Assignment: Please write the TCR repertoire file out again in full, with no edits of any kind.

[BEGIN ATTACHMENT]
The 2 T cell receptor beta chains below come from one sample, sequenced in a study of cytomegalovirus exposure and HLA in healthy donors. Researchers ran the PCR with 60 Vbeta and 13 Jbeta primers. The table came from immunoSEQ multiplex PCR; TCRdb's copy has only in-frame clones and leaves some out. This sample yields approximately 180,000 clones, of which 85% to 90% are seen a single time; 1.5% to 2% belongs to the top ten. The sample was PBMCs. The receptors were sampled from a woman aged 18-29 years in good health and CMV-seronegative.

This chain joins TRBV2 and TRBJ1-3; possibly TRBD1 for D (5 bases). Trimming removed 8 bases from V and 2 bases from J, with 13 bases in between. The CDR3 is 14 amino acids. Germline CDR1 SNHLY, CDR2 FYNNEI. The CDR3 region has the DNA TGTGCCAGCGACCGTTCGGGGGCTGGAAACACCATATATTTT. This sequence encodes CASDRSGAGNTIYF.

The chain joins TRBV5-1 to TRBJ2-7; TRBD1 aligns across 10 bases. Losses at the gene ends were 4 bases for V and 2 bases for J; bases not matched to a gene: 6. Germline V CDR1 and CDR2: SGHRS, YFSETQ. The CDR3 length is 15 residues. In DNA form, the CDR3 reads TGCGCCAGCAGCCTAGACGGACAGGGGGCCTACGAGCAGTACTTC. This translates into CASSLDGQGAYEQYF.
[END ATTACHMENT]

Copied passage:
The 2 T cell receptor beta chains below come from one sample, sequenced in a study of cytomegalovirus exposure and HLA in healthy donors. Researchers ran the PCR with 60 Vbeta and 13 Jbeta primers. The table came from immunoSEQ multiplex PCR; TCRdb's copy has only in-frame clones and leaves some out. This sample yields approximately 180,000 clones, of which 85% to 90% are seen a single time; 1.5% to 2% belongs to the top ten. The sample was PBMCs. The receptors were sampled from a woman aged 18-29 years in good health and CMV-seronegative.

This chain joins TRBV2 and TRBJ1-3; possibly TRBD1 for D (5 bases). Trimming removed 8 bases from V and 2 bases from J, with 13 bases in between. The CDR3 is 14 amino acids. Germline CDR1 SNHLY, CDR2 FYNNEI. The CDR3 region has the DNA TGTGCCAGCGACCGTTCGGGGGCTGGAAACACCATATATTTT. This sequence encodes CASDRSGAGNTIYF.

The chain joins TRBV5-1 to TRBJ2-7; TRBD1 aligns across 10 bases. Losses at the gene ends were 4 bases for V and 2 bases for J; bases not matched to a gene: 6. Germline V CDR1 and CDR2: SGHRS, YFSETQ. The CDR3 length is 15 residues. In DNA form, the CDR3 reads TGCGCCAGCAGCCTAGACGGACAGGGGGCCTACGAGCAGTACTTC. This translates into CASSLDGQGAYEQYF.